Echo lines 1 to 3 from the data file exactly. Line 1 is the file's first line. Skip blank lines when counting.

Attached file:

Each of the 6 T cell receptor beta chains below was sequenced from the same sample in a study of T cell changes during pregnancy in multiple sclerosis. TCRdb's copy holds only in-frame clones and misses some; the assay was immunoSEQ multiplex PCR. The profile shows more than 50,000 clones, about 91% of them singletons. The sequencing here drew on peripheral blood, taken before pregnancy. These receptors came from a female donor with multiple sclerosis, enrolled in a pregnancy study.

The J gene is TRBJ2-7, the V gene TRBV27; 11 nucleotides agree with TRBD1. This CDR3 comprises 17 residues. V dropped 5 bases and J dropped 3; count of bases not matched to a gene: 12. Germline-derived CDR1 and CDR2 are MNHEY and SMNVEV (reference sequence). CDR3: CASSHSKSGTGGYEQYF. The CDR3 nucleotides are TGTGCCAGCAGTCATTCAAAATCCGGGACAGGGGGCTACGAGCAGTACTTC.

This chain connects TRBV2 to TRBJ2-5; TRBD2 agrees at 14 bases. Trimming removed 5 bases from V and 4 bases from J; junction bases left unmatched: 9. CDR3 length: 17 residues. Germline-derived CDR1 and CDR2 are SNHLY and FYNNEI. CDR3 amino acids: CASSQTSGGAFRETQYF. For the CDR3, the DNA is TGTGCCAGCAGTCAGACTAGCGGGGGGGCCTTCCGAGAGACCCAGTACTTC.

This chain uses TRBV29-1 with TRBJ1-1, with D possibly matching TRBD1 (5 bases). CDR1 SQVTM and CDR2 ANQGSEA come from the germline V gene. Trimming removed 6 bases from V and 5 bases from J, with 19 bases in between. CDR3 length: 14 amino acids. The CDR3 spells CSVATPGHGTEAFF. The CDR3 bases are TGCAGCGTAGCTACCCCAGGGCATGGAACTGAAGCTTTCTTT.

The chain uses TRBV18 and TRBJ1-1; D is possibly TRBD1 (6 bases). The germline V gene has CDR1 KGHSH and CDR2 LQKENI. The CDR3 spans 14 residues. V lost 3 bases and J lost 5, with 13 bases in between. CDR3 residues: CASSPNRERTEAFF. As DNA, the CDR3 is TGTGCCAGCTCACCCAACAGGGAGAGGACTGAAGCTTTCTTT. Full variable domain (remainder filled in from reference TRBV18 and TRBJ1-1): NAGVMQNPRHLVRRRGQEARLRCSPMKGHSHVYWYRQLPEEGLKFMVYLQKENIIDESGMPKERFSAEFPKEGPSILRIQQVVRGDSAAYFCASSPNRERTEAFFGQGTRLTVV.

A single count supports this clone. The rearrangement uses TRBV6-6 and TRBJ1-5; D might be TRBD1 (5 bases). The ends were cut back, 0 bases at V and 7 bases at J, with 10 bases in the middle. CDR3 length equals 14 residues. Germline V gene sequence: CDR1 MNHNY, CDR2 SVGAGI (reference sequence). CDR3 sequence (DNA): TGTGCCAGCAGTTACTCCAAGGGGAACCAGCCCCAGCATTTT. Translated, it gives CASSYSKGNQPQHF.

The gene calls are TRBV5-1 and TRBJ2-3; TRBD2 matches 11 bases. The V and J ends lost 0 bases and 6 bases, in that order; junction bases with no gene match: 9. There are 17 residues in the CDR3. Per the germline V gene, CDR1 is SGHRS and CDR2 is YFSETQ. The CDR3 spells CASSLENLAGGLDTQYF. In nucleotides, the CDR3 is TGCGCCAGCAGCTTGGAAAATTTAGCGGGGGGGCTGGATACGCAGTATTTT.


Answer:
Each of the 6 T cell receptor beta chains below was sequenced from the same sample in a study of T cell changes during pregnancy in multiple sclerosis. TCRdb's copy holds only in-frame clones and misses some; the assay was immunoSEQ multiplex PCR. The profile shows more than 50,000 clones, about 91% of them singletons. The sequencing here drew on peripheral blood, taken before pregnancy. These receptors came from a female donor with multiple sclerosis, enrolled in a pregnancy study.

The J gene is TRBJ2-7, the V gene TRBV27; 11 nucleotides agree with TRBD1. This CDR3 comprises 17 residues. V dropped 5 bases and J dropped 3; count of bases not matched to a gene: 12. Germline-derived CDR1 and CDR2 are MNHEY and SMNVEV (reference sequence). CDR3: CASSHSKSGTGGYEQYF. The CDR3 nucleotides are TGTGCCAGCAGTCATTCAAAATCCGGGACAGGGGGCTACGAGCAGTACTTC.

This chain connects TRBV2 to TRBJ2-5; TRBD2 agrees at 14 bases. Trimming removed 5 bases from V and 4 bases from J; junction bases left unmatched: 9. CDR3 length: 17 residues. Germline-derived CDR1 and CDR2 are SNHLY and FYNNEI. CDR3 amino acids: CASSQTSGGAFRETQYF. For the CDR3, the DNA is TGTGCCAGCAGTCAGACTAGCGGGGGGGCCTTCCGAGAGACCCAGTACTTC.